The Dark Command
Directed by Raoul Walsh
Written by Grover Jones, Lionel Houser, F. Hugh Herbert and W.R. Burnett (Novel)
Produced by Sol C. Siegel
Cinematography by Jack A. Marta
Distributed by Republic Pictures
Drama / Western
Claire Trevor as Mary McCloud
John Wayne as Bob Seton
Walter Pidgeon as William Cantrell
Roy Rogers as Fletch McCloud
George 'Gabby' Hayes as Doc Grunch
Porter Hall as Angus McCloud
Marjorie Main as Mrs. Cantrell
Raymond Walburn as Buckner
Joseph Sawyer as Bushropp
Helen MacKellar as Mrs. Hale
J. Farrell MacDonald as Dave
It’s 1861 and William Cantrell is a schoolteacher yearning with a desire to be the marshal of Lawrence, Kansas. His dreams are dashed when he is defeated by cowboy, Bob Seton. Will’s family has a checkered past, and he finally decides to give in, and turns to a life of crime, running guns and harboring slaves over the borders of neighboring states, against the pleadings of his mother. To make matters worse, not only has Bob beaten Will out of the job he wanted, he is also vying for the attentions of the woman that he loves, Mary McCloud. Mary’s father is a very rich banker named Angus, who leans towards the South in the coming Civil War. Both of Angus’ children have a wild streak and find trouble quite easily. Mary’s brother Fletch finds himself on the wrong side of Bob’s law when he accidentally causes the death of someone who was insulting his father, Angus. Bob has no choice but to take Fletch into custody to stand trial for the offense. Fletch had previously looked up to Bob as a hero, but now scorns him. Mary pleads with Bob to let Fletch go, going so far as to offer to marry him if he will free her brother. However, Bob is an honest man, and as much as it pains him, he has sworn to uphold the law, and he puts duty before his personal feelings.
The rift between Mary and Bob over Fletch’s arrest gives Will the opportunity he has been looking for to win back Mary’s affections. By day he plays the law-abiding citizen, supporting Bob. At night, he and his group of thugs ride about, terrorizing the members of the jury until they are too frightened to render an impartial verdict, finding Fletch innocent of the crime and set free.
When the Civil War breaks out, Will sees another opportunity when he captures a load of Confederate uniforms. He dresses his band of thugs in them and begins raiding and looting the surrounding towns. Will’s wealth is amassing quickly, and many of the townspeople, mostly those that side with the North are becoming suspicious of Will. It also doesn’t help that Lawrence is the one town in the area that has not been attacked by the 'Confederate' raiders.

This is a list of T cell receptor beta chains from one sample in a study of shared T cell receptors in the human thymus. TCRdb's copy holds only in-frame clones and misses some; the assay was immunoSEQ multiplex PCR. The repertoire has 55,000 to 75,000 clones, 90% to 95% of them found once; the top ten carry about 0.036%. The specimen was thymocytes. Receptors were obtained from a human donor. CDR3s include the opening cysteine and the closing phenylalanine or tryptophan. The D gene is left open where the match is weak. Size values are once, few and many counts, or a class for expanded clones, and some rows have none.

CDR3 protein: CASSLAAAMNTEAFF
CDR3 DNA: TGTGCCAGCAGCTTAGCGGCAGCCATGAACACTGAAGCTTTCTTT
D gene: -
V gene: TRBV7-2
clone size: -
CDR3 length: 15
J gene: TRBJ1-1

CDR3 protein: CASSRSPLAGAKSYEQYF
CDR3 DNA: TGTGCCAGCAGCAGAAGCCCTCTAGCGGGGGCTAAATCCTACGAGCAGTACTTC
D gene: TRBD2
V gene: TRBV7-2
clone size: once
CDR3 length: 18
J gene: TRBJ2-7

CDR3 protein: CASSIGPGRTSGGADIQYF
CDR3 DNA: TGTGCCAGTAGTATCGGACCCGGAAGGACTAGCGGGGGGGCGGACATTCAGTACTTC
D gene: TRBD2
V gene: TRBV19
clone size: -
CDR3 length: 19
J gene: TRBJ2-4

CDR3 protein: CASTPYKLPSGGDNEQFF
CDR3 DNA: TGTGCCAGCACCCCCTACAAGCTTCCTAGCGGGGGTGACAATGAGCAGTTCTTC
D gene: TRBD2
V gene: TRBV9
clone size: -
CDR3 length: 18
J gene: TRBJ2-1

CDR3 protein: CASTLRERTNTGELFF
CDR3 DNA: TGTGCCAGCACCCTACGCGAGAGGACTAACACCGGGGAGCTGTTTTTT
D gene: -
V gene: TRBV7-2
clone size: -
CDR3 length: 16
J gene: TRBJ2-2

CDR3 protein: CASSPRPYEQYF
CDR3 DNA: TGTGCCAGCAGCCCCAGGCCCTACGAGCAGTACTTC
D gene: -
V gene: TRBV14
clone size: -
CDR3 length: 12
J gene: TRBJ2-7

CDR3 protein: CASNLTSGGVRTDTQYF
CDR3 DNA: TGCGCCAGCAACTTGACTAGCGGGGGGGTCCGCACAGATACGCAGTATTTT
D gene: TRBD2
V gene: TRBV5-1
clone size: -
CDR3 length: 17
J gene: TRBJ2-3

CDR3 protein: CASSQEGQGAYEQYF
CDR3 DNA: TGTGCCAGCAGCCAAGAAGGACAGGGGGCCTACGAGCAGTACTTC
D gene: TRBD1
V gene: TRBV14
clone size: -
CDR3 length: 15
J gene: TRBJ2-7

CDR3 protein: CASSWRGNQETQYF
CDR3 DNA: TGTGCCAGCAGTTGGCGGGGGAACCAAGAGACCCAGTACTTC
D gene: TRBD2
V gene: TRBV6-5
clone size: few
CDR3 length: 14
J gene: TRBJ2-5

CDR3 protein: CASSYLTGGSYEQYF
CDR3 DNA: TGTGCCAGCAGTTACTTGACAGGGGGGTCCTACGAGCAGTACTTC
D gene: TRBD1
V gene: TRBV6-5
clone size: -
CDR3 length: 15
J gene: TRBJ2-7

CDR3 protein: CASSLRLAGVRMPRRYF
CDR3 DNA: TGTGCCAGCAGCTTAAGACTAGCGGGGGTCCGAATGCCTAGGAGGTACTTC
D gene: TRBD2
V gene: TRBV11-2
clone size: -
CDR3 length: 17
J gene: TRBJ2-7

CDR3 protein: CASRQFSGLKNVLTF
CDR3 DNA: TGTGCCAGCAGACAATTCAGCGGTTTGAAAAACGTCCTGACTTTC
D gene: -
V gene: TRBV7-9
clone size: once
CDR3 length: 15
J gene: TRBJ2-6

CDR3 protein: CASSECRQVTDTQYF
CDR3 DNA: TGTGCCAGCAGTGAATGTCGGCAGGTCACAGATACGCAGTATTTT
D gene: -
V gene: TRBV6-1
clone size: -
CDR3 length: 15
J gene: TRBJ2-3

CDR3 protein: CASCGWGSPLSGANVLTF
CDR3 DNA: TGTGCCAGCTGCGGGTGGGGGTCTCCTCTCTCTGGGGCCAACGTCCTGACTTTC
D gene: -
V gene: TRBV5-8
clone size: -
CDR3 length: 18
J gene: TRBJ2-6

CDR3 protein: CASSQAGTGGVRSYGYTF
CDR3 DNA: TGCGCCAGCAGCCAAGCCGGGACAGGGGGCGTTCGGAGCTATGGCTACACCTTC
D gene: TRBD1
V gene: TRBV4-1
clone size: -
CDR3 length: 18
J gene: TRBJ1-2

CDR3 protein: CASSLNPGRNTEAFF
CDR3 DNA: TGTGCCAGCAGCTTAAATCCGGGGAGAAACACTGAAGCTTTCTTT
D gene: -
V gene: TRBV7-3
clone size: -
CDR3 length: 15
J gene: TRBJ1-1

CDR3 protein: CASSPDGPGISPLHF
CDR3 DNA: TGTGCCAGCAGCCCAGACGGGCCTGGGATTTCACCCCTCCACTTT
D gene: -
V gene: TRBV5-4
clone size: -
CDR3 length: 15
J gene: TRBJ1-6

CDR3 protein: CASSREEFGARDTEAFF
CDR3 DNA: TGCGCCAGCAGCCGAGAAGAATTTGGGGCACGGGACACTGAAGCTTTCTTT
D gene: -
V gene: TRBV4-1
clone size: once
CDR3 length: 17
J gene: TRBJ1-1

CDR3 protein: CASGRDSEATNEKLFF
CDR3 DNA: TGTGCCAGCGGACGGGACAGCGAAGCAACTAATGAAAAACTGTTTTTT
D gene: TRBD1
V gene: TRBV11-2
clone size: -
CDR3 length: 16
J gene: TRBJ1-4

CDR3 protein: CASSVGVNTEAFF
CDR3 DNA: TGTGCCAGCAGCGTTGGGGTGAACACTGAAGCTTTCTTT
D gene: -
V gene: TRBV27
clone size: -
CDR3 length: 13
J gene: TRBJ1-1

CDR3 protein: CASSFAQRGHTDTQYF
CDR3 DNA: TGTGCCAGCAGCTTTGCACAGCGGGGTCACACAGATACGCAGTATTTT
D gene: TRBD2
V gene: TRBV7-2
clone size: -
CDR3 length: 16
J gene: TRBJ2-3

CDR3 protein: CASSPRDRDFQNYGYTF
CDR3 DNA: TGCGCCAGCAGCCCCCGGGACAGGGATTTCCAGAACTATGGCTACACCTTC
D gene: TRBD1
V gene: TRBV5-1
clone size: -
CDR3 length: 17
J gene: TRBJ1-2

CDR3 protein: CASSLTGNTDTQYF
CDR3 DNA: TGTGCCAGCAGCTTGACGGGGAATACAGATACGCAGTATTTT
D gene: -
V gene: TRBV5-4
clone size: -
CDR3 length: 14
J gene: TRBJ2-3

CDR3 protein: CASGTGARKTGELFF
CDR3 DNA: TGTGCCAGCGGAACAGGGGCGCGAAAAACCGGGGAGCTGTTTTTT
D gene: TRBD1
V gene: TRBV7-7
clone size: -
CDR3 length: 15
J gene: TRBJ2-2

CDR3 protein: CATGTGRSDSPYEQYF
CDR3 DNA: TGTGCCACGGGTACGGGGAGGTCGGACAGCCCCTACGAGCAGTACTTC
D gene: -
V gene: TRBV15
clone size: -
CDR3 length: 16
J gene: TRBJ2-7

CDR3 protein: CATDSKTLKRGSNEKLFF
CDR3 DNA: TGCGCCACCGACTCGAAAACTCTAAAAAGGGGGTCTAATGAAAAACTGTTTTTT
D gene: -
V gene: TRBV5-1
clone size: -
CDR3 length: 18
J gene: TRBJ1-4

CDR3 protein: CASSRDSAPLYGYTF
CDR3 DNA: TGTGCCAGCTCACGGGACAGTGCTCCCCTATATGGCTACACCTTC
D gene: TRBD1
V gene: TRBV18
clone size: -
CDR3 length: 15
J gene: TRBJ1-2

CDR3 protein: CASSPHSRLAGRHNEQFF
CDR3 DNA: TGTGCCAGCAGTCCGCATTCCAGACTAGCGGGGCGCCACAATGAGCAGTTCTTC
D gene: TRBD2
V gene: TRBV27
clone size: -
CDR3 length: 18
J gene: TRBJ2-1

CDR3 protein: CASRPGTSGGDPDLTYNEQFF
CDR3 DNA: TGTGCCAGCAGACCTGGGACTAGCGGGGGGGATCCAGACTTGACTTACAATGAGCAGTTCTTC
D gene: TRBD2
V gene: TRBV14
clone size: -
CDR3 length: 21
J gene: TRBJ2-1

Tensions between the town’s civilians are increasing due to the war, with many siding with the Union, and a minority siding with the southern states. Mary’s father Angus, the banker, sides with the Confederacy, and that makes him a target for many of the Union supporting townsfolk. The townsfolk attempt a run on the bank, attempting to pull all of their money out at once, which would bankrupt the institution. When Angus confronts the townspeople, it turns into more of a mob scene, and violence isn’t far behind, winding up with the death of Angus.
With the death of her father at the hands of Union allies, and believing Will to be a 'good' Confederate soldier, Mary agrees to marry Will. However, many of the townspeople are growing more and more suspicious of Will, with several figuring out that he is behind the rogue Confederate raids on the surrounding towns. With Will being away, the townspeople focus their animosity towards Mary instead. Bob is disgusted with the actions of the townspeople and decides to quit his job and leave town. However, before he does he learns that the townspeople are putting together a mob to run Mary out of town. Bob goes to warn her, and beg her to leave Will, but she refuses, and instead asks Bob to escort her to Will’s camp. Bob reluctantly agrees, knowing that will at least get her out of town and away from the mob.
On the way to Will’s camp, Bob again begs her to leave Will and come away with him to Texas, but Mary again refuses, remaining true to her husband. Once they arrive, Mary is reunited with her husband and her brother Fletch, as he had gone to join Will’s band. Once she arrives however, all of her fears are proven to be true. She finds that Will’s band of 'soldiers' is really a band of outlaws, and Will is living in opulence. The final straw occurs when she learns that Will has ordered that Bob be arrested and hung, and his band is soon going to mobilize to strike at Lawrence. With the help of her brother Fletch, she helps Bob escape, and they ride together to Lawrence to warn the townspeople. In the final dramatic battle, Will’s mother is killed trying to stop the madman her son has become, and Bob confronts and kills Will as Lawrence burns.
The film is loosely based on the real events of Quantrill’s Raiders during the Civil War. Although not depicted in the film, the real Quantrill’s Raiders included famed outlaws Jesse James and Frank James and the Younger brothers.
This is the only film that stars both John Wayne and Roy Rogers.
During filming, production was halted while Claire Trevor was ill with strep throat and could not perform.